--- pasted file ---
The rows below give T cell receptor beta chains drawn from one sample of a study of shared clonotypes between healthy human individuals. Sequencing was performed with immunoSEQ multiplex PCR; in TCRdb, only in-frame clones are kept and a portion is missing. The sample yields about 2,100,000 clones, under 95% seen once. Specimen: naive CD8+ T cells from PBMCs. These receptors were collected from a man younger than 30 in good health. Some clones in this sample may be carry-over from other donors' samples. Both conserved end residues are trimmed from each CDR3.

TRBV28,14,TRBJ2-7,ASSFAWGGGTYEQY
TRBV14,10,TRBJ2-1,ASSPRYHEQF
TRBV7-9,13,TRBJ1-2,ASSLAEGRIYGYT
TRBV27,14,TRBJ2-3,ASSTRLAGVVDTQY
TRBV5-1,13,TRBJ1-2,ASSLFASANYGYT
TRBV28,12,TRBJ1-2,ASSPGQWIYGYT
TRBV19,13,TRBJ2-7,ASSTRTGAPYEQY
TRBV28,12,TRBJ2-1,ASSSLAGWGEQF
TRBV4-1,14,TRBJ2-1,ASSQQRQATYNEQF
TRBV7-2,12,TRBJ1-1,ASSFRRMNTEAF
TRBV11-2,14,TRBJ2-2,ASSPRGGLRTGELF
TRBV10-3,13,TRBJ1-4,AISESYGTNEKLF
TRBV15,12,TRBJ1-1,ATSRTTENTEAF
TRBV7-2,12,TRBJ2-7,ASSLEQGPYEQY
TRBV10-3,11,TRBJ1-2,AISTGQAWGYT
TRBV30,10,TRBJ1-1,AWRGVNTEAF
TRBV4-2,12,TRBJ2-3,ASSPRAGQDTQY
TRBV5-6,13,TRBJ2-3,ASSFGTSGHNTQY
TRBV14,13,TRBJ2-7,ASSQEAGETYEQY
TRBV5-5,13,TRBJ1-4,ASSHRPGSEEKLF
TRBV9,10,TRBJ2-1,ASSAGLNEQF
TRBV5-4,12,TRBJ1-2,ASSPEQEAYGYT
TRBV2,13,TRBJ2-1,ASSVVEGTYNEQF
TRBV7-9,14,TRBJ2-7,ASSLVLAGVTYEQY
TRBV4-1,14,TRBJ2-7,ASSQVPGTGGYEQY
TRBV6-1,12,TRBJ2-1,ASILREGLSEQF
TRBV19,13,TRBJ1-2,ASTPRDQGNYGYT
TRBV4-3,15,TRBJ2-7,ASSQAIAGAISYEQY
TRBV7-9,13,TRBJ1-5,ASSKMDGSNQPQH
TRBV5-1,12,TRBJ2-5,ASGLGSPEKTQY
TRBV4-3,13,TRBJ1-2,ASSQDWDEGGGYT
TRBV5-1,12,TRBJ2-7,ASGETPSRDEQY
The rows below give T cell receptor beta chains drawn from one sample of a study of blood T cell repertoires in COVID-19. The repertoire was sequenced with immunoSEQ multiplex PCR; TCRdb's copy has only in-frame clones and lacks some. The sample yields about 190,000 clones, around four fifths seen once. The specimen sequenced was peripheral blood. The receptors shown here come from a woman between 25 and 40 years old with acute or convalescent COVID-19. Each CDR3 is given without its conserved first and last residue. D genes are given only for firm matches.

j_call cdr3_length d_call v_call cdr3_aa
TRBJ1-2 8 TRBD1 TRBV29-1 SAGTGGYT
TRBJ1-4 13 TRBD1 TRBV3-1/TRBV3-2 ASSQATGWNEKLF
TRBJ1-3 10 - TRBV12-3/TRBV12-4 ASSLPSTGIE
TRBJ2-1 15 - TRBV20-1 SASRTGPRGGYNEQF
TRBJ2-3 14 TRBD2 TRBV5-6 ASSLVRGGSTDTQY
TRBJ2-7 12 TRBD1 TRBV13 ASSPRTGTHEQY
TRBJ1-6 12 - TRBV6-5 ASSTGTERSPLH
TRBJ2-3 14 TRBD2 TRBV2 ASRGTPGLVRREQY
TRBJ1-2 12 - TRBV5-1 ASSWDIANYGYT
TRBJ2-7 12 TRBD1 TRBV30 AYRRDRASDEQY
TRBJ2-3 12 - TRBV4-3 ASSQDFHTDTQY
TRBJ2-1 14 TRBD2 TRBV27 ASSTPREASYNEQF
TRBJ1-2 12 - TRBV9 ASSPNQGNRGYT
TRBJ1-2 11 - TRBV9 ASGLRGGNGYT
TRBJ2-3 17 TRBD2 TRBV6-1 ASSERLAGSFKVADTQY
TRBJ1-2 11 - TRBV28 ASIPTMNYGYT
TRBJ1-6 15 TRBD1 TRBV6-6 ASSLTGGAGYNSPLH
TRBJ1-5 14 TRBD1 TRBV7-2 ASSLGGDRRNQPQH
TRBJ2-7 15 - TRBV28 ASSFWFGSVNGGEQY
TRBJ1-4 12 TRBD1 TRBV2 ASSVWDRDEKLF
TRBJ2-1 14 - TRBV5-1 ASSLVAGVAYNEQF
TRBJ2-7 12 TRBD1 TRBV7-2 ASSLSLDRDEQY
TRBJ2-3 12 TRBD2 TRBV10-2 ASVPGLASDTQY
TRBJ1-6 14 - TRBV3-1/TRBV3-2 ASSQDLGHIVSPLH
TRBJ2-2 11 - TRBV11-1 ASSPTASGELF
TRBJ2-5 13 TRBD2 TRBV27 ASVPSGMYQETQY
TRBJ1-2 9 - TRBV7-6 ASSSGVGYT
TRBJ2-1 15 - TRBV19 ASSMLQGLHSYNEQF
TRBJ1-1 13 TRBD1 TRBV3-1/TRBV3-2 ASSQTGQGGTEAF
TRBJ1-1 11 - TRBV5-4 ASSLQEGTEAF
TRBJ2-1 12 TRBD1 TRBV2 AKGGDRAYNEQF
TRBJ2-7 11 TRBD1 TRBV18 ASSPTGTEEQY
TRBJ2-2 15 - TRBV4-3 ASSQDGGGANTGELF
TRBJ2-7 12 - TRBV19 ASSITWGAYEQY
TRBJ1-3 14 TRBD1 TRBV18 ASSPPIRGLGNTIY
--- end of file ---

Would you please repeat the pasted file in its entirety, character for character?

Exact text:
The rows below give T cell receptor beta chains drawn from one sample of a study of shared clonotypes between healthy human individuals. Sequencing was performed with immunoSEQ multiplex PCR; in TCRdb, only in-frame clones are kept and a portion is missing. The sample yields about 2,100,000 clones, under 95% seen once. Specimen: naive CD8+ T cells from PBMCs. These receptors were collected from a man younger than 30 in good health. Some clones in this sample may be carry-over from other donors' samples. Both conserved end residues are trimmed from each CDR3.

TRBV28,14,TRBJ2-7,ASSFAWGGGTYEQY
TRBV14,10,TRBJ2-1,ASSPRYHEQF
TRBV7-9,13,TRBJ1-2,ASSLAEGRIYGYT
TRBV27,14,TRBJ2-3,ASSTRLAGVVDTQY
TRBV5-1,13,TRBJ1-2,ASSLFASANYGYT
TRBV28,12,TRBJ1-2,ASSPGQWIYGYT
TRBV19,13,TRBJ2-7,ASSTRTGAPYEQY
TRBV28,12,TRBJ2-1,ASSSLAGWGEQF
TRBV4-1,14,TRBJ2-1,ASSQQRQATYNEQF
TRBV7-2,12,TRBJ1-1,ASSFRRMNTEAF
TRBV11-2,14,TRBJ2-2,ASSPRGGLRTGELF
TRBV10-3,13,TRBJ1-4,AISESYGTNEKLF
TRBV15,12,TRBJ1-1,ATSRTTENTEAF
TRBV7-2,12,TRBJ2-7,ASSLEQGPYEQY
TRBV10-3,11,TRBJ1-2,AISTGQAWGYT
TRBV30,10,TRBJ1-1,AWRGVNTEAF
TRBV4-2,12,TRBJ2-3,ASSPRAGQDTQY
TRBV5-6,13,TRBJ2-3,ASSFGTSGHNTQY
TRBV14,13,TRBJ2-7,ASSQEAGETYEQY
TRBV5-5,13,TRBJ1-4,ASSHRPGSEEKLF
TRBV9,10,TRBJ2-1,ASSAGLNEQF
TRBV5-4,12,TRBJ1-2,ASSPEQEAYGYT
TRBV2,13,TRBJ2-1,ASSVVEGTYNEQF
TRBV7-9,14,TRBJ2-7,ASSLVLAGVTYEQY
TRBV4-1,14,TRBJ2-7,ASSQVPGTGGYEQY
TRBV6-1,12,TRBJ2-1,ASILREGLSEQF
TRBV19,13,TRBJ1-2,ASTPRDQGNYGYT
TRBV4-3,15,TRBJ2-7,ASSQAIAGAISYEQY
TRBV7-9,13,TRBJ1-5,ASSKMDGSNQPQH
TRBV5-1,12,TRBJ2-5,ASGLGSPEKTQY
TRBV4-3,13,TRBJ1-2,ASSQDWDEGGGYT
TRBV5-1,12,TRBJ2-7,ASGETPSRDEQY
The rows below give T cell receptor beta chains drawn from one sample of a study of blood T cell repertoires in COVID-19. The repertoire was sequenced with immunoSEQ multiplex PCR; TCRdb's copy has only in-frame clones and lacks some. The sample yields about 190,000 clones, around four fifths seen once. The specimen sequenced was peripheral blood. The receptors shown here come from a woman between 25 and 40 years old with acute or convalescent COVID-19. Each CDR3 is given without its conserved first and last residue. D genes are given only for firm matches.

j_call cdr3_length d_call v_call cdr3_aa
TRBJ1-2 8 TRBD1 TRBV29-1 SAGTGGYT
TRBJ1-4 13 TRBD1 TRBV3-1/TRBV3-2 ASSQATGWNEKLF
TRBJ1-3 10 - TRBV12-3/TRBV12-4 ASSLPSTGIE
TRBJ2-1 15 - TRBV20-1 SASRTGPRGGYNEQF
TRBJ2-3 14 TRBD2 TRBV5-6 ASSLVRGGSTDTQY
TRBJ2-7 12 TRBD1 TRBV13 ASSPRTGTHEQY
TRBJ1-6 12 - TRBV6-5 ASSTGTERSPLH
TRBJ2-3 14 TRBD2 TRBV2 ASRGTPGLVRREQY
TRBJ1-2 12 - TRBV5-1 ASSWDIANYGYT
TRBJ2-7 12 TRBD1 TRBV30 AYRRDRASDEQY
TRBJ2-3 12 - TRBV4-3 ASSQDFHTDTQY
TRBJ2-1 14 TRBD2 TRBV27 ASSTPREASYNEQF
TRBJ1-2 12 - TRBV9 ASSPNQGNRGYT
TRBJ1-2 11 - TRBV9 ASGLRGGNGYT
TRBJ2-3 17 TRBD2 TRBV6-1 ASSERLAGSFKVADTQY
TRBJ1-2 11 - TRBV28 ASIPTMNYGYT
TRBJ1-6 15 TRBD1 TRBV6-6 ASSLTGGAGYNSPLH
TRBJ1-5 14 TRBD1 TRBV7-2 ASSLGGDRRNQPQH
TRBJ2-7 15 - TRBV28 ASSFWFGSVNGGEQY
TRBJ1-4 12 TRBD1 TRBV2 ASSVWDRDEKLF
TRBJ2-1 14 - TRBV5-1 ASSLVAGVAYNEQF
TRBJ2-7 12 TRBD1 TRBV7-2 ASSLSLDRDEQY
TRBJ2-3 12 TRBD2 TRBV10-2 ASVPGLASDTQY
TRBJ1-6 14 - TRBV3-1/TRBV3-2 ASSQDLGHIVSPLH
TRBJ2-2 11 - TRBV11-1 ASSPTASGELF
TRBJ2-5 13 TRBD2 TRBV27 ASVPSGMYQETQY
TRBJ1-2 9 - TRBV7-6 ASSSGVGYT
TRBJ2-1 15 - TRBV19 ASSMLQGLHSYNEQF
TRBJ1-1 13 TRBD1 TRBV3-1/TRBV3-2 ASSQTGQGGTEAF
TRBJ1-1 11 - TRBV5-4 ASSLQEGTEAF
TRBJ2-1 12 TRBD1 TRBV2 AKGGDRAYNEQF
TRBJ2-7 11 TRBD1 TRBV18 ASSPTGTEEQY
TRBJ2-2 15 - TRBV4-3 ASSQDGGGANTGELF
TRBJ2-7 12 - TRBV19 ASSITWGAYEQY
TRBJ1-3 14 TRBD1 TRBV18 ASSPPIRGLGNTIY